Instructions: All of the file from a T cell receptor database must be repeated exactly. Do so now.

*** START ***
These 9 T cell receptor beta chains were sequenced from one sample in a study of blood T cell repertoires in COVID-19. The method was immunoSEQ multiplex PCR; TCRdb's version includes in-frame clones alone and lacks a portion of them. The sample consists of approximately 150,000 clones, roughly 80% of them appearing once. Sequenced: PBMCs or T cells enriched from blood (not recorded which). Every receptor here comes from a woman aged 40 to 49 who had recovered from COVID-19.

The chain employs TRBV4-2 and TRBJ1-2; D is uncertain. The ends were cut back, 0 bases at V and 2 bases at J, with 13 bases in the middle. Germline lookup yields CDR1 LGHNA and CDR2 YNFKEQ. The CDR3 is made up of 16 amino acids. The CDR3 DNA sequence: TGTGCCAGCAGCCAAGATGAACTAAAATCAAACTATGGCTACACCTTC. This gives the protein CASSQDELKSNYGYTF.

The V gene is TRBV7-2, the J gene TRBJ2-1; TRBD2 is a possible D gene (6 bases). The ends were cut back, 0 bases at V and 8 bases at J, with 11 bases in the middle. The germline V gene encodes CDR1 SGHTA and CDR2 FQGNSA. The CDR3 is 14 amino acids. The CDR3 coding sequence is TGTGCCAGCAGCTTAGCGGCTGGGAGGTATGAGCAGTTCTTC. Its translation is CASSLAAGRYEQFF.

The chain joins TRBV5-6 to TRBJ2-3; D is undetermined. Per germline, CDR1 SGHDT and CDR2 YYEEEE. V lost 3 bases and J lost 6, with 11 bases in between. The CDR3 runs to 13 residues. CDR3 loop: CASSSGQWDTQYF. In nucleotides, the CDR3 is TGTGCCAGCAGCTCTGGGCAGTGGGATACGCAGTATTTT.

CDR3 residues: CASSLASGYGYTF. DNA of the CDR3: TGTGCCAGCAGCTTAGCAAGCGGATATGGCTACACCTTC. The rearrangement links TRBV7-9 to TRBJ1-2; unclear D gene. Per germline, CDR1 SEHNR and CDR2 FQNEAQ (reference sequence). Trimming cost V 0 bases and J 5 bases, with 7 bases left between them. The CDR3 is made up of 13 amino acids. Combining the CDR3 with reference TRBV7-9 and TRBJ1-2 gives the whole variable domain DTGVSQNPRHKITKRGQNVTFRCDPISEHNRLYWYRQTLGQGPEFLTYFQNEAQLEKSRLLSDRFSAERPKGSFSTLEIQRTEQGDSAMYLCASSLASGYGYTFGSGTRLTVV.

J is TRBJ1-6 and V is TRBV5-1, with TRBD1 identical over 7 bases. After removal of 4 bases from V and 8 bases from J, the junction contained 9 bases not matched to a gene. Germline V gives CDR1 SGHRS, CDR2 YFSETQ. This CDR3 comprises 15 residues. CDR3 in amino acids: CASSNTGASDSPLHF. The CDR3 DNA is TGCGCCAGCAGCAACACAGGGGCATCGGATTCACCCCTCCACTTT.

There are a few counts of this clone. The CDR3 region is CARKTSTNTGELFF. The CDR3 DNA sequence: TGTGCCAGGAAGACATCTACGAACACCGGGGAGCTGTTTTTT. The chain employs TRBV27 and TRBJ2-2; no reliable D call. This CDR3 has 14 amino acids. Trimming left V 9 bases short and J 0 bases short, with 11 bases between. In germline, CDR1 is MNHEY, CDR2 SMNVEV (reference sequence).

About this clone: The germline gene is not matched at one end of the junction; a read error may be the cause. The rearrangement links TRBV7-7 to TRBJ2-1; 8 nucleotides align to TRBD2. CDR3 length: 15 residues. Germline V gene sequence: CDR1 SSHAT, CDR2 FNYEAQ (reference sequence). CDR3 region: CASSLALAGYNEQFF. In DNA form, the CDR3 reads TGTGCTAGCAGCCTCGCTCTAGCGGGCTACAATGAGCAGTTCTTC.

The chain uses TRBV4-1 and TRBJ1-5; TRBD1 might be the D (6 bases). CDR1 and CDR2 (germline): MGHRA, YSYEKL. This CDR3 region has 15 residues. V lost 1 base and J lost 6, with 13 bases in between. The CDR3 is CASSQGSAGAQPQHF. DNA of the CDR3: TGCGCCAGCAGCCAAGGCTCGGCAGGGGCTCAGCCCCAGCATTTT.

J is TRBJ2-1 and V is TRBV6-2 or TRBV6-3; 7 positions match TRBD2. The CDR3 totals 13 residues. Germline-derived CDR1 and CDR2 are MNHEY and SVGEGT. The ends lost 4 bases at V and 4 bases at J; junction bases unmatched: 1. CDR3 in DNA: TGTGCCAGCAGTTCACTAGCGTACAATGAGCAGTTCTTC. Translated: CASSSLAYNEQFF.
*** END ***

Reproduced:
These 9 T cell receptor beta chains were sequenced from one sample in a study of blood T cell repertoires in COVID-19. The method was immunoSEQ multiplex PCR; TCRdb's version includes in-frame clones alone and lacks a portion of them. The sample consists of approximately 150,000 clones, roughly 80% of them appearing once. Sequenced: PBMCs or T cells enriched from blood (not recorded which). Every receptor here comes from a woman aged 40 to 49 who had recovered from COVID-19.

The chain employs TRBV4-2 and TRBJ1-2; D is uncertain. The ends were cut back, 0 bases at V and 2 bases at J, with 13 bases in the middle. Germline lookup yields CDR1 LGHNA and CDR2 YNFKEQ. The CDR3 is made up of 16 amino acids. The CDR3 DNA sequence: TGTGCCAGCAGCCAAGATGAACTAAAATCAAACTATGGCTACACCTTC. This gives the protein CASSQDELKSNYGYTF.

The V gene is TRBV7-2, the J gene TRBJ2-1; TRBD2 is a possible D gene (6 bases). The ends were cut back, 0 bases at V and 8 bases at J, with 11 bases in the middle. The germline V gene encodes CDR1 SGHTA and CDR2 FQGNSA. The CDR3 is 14 amino acids. The CDR3 coding sequence is TGTGCCAGCAGCTTAGCGGCTGGGAGGTATGAGCAGTTCTTC. Its translation is CASSLAAGRYEQFF.

The chain joins TRBV5-6 to TRBJ2-3; D is undetermined. Per germline, CDR1 SGHDT and CDR2 YYEEEE. V lost 3 bases and J lost 6, with 11 bases in between. The CDR3 runs to 13 residues. CDR3 loop: CASSSGQWDTQYF. In nucleotides, the CDR3 is TGTGCCAGCAGCTCTGGGCAGTGGGATACGCAGTATTTT.

CDR3 residues: CASSLASGYGYTF. DNA of the CDR3: TGTGCCAGCAGCTTAGCAAGCGGATATGGCTACACCTTC. The rearrangement links TRBV7-9 to TRBJ1-2; unclear D gene. Per germline, CDR1 SEHNR and CDR2 FQNEAQ (reference sequence). Trimming cost V 0 bases and J 5 bases, with 7 bases left between them. The CDR3 is made up of 13 amino acids. Combining the CDR3 with reference TRBV7-9 and TRBJ1-2 gives the whole variable domain DTGVSQNPRHKITKRGQNVTFRCDPISEHNRLYWYRQTLGQGPEFLTYFQNEAQLEKSRLLSDRFSAERPKGSFSTLEIQRTEQGDSAMYLCASSLASGYGYTFGSGTRLTVV.

J is TRBJ1-6 and V is TRBV5-1, with TRBD1 identical over 7 bases. After removal of 4 bases from V and 8 bases from J, the junction contained 9 bases not matched to a gene. Germline V gives CDR1 SGHRS, CDR2 YFSETQ. This CDR3 comprises 15 residues. CDR3 in amino acids: CASSNTGASDSPLHF. The CDR3 DNA is TGCGCCAGCAGCAACACAGGGGCATCGGATTCACCCCTCCACTTT.

There are a few counts of this clone. The CDR3 region is CARKTSTNTGELFF. The CDR3 DNA sequence: TGTGCCAGGAAGACATCTACGAACACCGGGGAGCTGTTTTTT. The chain employs TRBV27 and TRBJ2-2; no reliable D call. This CDR3 has 14 amino acids. Trimming left V 9 bases short and J 0 bases short, with 11 bases between. In germline, CDR1 is MNHEY, CDR2 SMNVEV (reference sequence).

About this clone: The germline gene is not matched at one end of the junction; a read error may be the cause. The rearrangement links TRBV7-7 to TRBJ2-1; 8 nucleotides align to TRBD2. CDR3 length: 15 residues. Germline V gene sequence: CDR1 SSHAT, CDR2 FNYEAQ (reference sequence). CDR3 region: CASSLALAGYNEQFF. In DNA form, the CDR3 reads TGTGCTAGCAGCCTCGCTCTAGCGGGCTACAATGAGCAGTTCTTC.

The chain uses TRBV4-1 and TRBJ1-5; TRBD1 might be the D (6 bases). CDR1 and CDR2 (germline): MGHRA, YSYEKL. This CDR3 region has 15 residues. V lost 1 base and J lost 6, with 13 bases in between. The CDR3 is CASSQGSAGAQPQHF. DNA of the CDR3: TGCGCCAGCAGCCAAGGCTCGGCAGGGGCTCAGCCCCAGCATTTT.

J is TRBJ2-1 and V is TRBV6-2 or TRBV6-3; 7 positions match TRBD2. The CDR3 totals 13 residues. Germline-derived CDR1 and CDR2 are MNHEY and SVGEGT. The ends lost 4 bases at V and 4 bases at J; junction bases unmatched: 1. CDR3 in DNA: TGTGCCAGCAGTTCACTAGCGTACAATGAGCAGTTCTTC. Translated: CASSSLAYNEQFF.